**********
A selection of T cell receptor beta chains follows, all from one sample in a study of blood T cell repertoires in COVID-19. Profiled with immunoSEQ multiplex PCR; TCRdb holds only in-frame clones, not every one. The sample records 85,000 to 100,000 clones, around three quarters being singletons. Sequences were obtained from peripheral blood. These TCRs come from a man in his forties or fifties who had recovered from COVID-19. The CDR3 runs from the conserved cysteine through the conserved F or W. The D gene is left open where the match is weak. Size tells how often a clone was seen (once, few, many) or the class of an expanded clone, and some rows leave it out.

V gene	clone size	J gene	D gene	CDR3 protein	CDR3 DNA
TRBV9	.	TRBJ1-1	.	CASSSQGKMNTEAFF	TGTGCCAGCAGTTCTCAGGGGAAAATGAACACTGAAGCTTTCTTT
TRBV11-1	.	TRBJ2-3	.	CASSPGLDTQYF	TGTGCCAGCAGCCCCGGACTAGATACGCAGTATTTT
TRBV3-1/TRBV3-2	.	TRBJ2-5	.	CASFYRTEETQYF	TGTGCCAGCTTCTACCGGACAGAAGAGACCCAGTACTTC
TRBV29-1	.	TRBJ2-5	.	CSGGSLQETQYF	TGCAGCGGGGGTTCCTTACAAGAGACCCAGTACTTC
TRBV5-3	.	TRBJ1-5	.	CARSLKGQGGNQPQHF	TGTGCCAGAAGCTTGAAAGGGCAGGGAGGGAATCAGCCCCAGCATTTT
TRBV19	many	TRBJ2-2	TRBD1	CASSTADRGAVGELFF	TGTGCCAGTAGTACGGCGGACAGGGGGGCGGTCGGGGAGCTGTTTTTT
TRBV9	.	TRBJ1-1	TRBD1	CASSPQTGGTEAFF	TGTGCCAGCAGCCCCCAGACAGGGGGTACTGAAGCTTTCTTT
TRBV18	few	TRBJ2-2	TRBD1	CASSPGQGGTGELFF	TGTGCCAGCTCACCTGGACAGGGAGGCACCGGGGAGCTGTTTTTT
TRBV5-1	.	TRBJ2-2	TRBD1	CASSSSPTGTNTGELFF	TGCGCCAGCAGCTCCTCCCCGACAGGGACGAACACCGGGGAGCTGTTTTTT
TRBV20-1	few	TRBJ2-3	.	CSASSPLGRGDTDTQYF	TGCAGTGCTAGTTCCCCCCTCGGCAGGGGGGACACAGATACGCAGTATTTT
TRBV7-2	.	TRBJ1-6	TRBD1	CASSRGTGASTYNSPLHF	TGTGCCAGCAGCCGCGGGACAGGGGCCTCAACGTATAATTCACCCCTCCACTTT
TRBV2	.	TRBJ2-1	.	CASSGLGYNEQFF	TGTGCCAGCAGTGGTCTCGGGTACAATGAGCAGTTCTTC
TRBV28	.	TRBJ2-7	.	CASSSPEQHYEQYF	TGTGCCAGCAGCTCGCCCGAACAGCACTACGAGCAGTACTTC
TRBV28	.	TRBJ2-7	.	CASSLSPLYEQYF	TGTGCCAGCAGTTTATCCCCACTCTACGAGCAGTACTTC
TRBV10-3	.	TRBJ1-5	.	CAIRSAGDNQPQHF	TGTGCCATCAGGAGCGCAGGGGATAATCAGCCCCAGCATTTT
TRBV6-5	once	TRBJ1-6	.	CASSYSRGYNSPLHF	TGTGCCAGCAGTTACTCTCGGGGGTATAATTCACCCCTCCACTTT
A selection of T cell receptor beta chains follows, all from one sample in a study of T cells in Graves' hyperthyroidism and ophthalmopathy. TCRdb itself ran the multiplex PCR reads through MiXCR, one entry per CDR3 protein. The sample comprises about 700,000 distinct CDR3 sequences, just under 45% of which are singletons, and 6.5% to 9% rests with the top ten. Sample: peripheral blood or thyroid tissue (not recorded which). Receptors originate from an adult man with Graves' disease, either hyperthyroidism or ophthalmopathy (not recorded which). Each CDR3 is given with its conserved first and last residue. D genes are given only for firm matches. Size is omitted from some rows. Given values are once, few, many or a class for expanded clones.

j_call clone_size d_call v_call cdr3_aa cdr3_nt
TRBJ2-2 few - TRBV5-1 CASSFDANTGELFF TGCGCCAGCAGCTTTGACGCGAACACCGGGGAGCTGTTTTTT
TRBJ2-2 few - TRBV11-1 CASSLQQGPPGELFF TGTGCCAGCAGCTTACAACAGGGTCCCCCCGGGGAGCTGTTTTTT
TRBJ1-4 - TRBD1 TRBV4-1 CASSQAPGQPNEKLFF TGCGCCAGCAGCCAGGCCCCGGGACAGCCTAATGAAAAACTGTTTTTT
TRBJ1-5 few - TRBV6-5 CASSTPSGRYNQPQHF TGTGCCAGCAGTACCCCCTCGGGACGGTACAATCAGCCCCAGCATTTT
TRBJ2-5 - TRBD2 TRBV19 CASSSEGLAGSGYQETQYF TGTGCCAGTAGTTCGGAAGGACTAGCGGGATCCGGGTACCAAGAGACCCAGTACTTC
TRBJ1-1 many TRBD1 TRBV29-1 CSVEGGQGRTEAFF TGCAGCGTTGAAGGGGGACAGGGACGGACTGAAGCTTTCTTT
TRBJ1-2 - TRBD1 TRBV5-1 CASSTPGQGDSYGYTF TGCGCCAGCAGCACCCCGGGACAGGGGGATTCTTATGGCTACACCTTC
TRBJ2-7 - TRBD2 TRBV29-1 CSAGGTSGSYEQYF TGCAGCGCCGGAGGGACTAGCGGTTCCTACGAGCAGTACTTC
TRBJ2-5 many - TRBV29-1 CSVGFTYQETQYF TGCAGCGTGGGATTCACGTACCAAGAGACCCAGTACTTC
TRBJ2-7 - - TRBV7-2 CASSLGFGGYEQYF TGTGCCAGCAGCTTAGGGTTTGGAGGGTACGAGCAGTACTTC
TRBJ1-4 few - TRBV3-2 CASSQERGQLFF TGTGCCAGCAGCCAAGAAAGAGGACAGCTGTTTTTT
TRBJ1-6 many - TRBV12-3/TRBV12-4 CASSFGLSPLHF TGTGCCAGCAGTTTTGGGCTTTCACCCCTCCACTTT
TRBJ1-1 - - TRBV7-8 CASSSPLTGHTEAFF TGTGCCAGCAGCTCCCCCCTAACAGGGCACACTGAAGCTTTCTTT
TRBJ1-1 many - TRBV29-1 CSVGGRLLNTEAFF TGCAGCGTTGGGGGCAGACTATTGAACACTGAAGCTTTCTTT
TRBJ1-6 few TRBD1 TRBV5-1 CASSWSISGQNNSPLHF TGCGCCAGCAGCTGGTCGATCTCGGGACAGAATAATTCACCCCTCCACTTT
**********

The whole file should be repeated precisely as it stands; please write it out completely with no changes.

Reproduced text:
A selection of T cell receptor beta chains follows, all from one sample in a study of blood T cell repertoires in COVID-19. Profiled with immunoSEQ multiplex PCR; TCRdb holds only in-frame clones, not every one. The sample records 85,000 to 100,000 clones, around three quarters being singletons. Sequences were obtained from peripheral blood. These TCRs come from a man in his forties or fifties who had recovered from COVID-19. The CDR3 runs from the conserved cysteine through the conserved F or W. The D gene is left open where the match is weak. Size tells how often a clone was seen (once, few, many) or the class of an expanded clone, and some rows leave it out.

V gene	clone size	J gene	D gene	CDR3 protein	CDR3 DNA
TRBV9	.	TRBJ1-1	.	CASSSQGKMNTEAFF	TGTGCCAGCAGTTCTCAGGGGAAAATGAACACTGAAGCTTTCTTT
TRBV11-1	.	TRBJ2-3	.	CASSPGLDTQYF	TGTGCCAGCAGCCCCGGACTAGATACGCAGTATTTT
TRBV3-1/TRBV3-2	.	TRBJ2-5	.	CASFYRTEETQYF	TGTGCCAGCTTCTACCGGACAGAAGAGACCCAGTACTTC
TRBV29-1	.	TRBJ2-5	.	CSGGSLQETQYF	TGCAGCGGGGGTTCCTTACAAGAGACCCAGTACTTC
TRBV5-3	.	TRBJ1-5	.	CARSLKGQGGNQPQHF	TGTGCCAGAAGCTTGAAAGGGCAGGGAGGGAATCAGCCCCAGCATTTT
TRBV19	many	TRBJ2-2	TRBD1	CASSTADRGAVGELFF	TGTGCCAGTAGTACGGCGGACAGGGGGGCGGTCGGGGAGCTGTTTTTT
TRBV9	.	TRBJ1-1	TRBD1	CASSPQTGGTEAFF	TGTGCCAGCAGCCCCCAGACAGGGGGTACTGAAGCTTTCTTT
TRBV18	few	TRBJ2-2	TRBD1	CASSPGQGGTGELFF	TGTGCCAGCTCACCTGGACAGGGAGGCACCGGGGAGCTGTTTTTT
TRBV5-1	.	TRBJ2-2	TRBD1	CASSSSPTGTNTGELFF	TGCGCCAGCAGCTCCTCCCCGACAGGGACGAACACCGGGGAGCTGTTTTTT
TRBV20-1	few	TRBJ2-3	.	CSASSPLGRGDTDTQYF	TGCAGTGCTAGTTCCCCCCTCGGCAGGGGGGACACAGATACGCAGTATTTT
TRBV7-2	.	TRBJ1-6	TRBD1	CASSRGTGASTYNSPLHF	TGTGCCAGCAGCCGCGGGACAGGGGCCTCAACGTATAATTCACCCCTCCACTTT
TRBV2	.	TRBJ2-1	.	CASSGLGYNEQFF	TGTGCCAGCAGTGGTCTCGGGTACAATGAGCAGTTCTTC
TRBV28	.	TRBJ2-7	.	CASSSPEQHYEQYF	TGTGCCAGCAGCTCGCCCGAACAGCACTACGAGCAGTACTTC
TRBV28	.	TRBJ2-7	.	CASSLSPLYEQYF	TGTGCCAGCAGTTTATCCCCACTCTACGAGCAGTACTTC
TRBV10-3	.	TRBJ1-5	.	CAIRSAGDNQPQHF	TGTGCCATCAGGAGCGCAGGGGATAATCAGCCCCAGCATTTT
TRBV6-5	once	TRBJ1-6	.	CASSYSRGYNSPLHF	TGTGCCAGCAGTTACTCTCGGGGGTATAATTCACCCCTCCACTTT
A selection of T cell receptor beta chains follows, all from one sample in a study of T cells in Graves' hyperthyroidism and ophthalmopathy. TCRdb itself ran the multiplex PCR reads through MiXCR, one entry per CDR3 protein. The sample comprises about 700,000 distinct CDR3 sequences, just under 45% of which are singletons, and 6.5% to 9% rests with the top ten. Sample: peripheral blood or thyroid tissue (not recorded which). Receptors originate from an adult man with Graves' disease, either hyperthyroidism or ophthalmopathy (not recorded which). Each CDR3 is given with its conserved first and last residue. D genes are given only for firm matches. Size is omitted from some rows. Given values are once, few, many or a class for expanded clones.

j_call clone_size d_call v_call cdr3_aa cdr3_nt
TRBJ2-2 few - TRBV5-1 CASSFDANTGELFF TGCGCCAGCAGCTTTGACGCGAACACCGGGGAGCTGTTTTTT
TRBJ2-2 few - TRBV11-1 CASSLQQGPPGELFF TGTGCCAGCAGCTTACAACAGGGTCCCCCCGGGGAGCTGTTTTTT
TRBJ1-4 - TRBD1 TRBV4-1 CASSQAPGQPNEKLFF TGCGCCAGCAGCCAGGCCCCGGGACAGCCTAATGAAAAACTGTTTTTT
TRBJ1-5 few - TRBV6-5 CASSTPSGRYNQPQHF TGTGCCAGCAGTACCCCCTCGGGACGGTACAATCAGCCCCAGCATTTT
TRBJ2-5 - TRBD2 TRBV19 CASSSEGLAGSGYQETQYF TGTGCCAGTAGTTCGGAAGGACTAGCGGGATCCGGGTACCAAGAGACCCAGTACTTC
TRBJ1-1 many TRBD1 TRBV29-1 CSVEGGQGRTEAFF TGCAGCGTTGAAGGGGGACAGGGACGGACTGAAGCTTTCTTT
TRBJ1-2 - TRBD1 TRBV5-1 CASSTPGQGDSYGYTF TGCGCCAGCAGCACCCCGGGACAGGGGGATTCTTATGGCTACACCTTC
TRBJ2-7 - TRBD2 TRBV29-1 CSAGGTSGSYEQYF TGCAGCGCCGGAGGGACTAGCGGTTCCTACGAGCAGTACTTC
TRBJ2-5 many - TRBV29-1 CSVGFTYQETQYF TGCAGCGTGGGATTCACGTACCAAGAGACCCAGTACTTC
TRBJ2-7 - - TRBV7-2 CASSLGFGGYEQYF TGTGCCAGCAGCTTAGGGTTTGGAGGGTACGAGCAGTACTTC
TRBJ1-4 few - TRBV3-2 CASSQERGQLFF TGTGCCAGCAGCCAAGAAAGAGGACAGCTGTTTTTT
TRBJ1-6 many - TRBV12-3/TRBV12-4 CASSFGLSPLHF TGTGCCAGCAGTTTTGGGCTTTCACCCCTCCACTTT
TRBJ1-1 - - TRBV7-8 CASSSPLTGHTEAFF TGTGCCAGCAGCTCCCCCCTAACAGGGCACACTGAAGCTTTCTTT
TRBJ1-1 many - TRBV29-1 CSVGGRLLNTEAFF TGCAGCGTTGGGGGCAGACTATTGAACACTGAAGCTTTCTTT
TRBJ1-6 few TRBD1 TRBV5-1 CASSWSISGQNNSPLHF TGCGCCAGCAGCTGGTCGATCTCGGGACAGAATAATTCACCCCTCCACTTT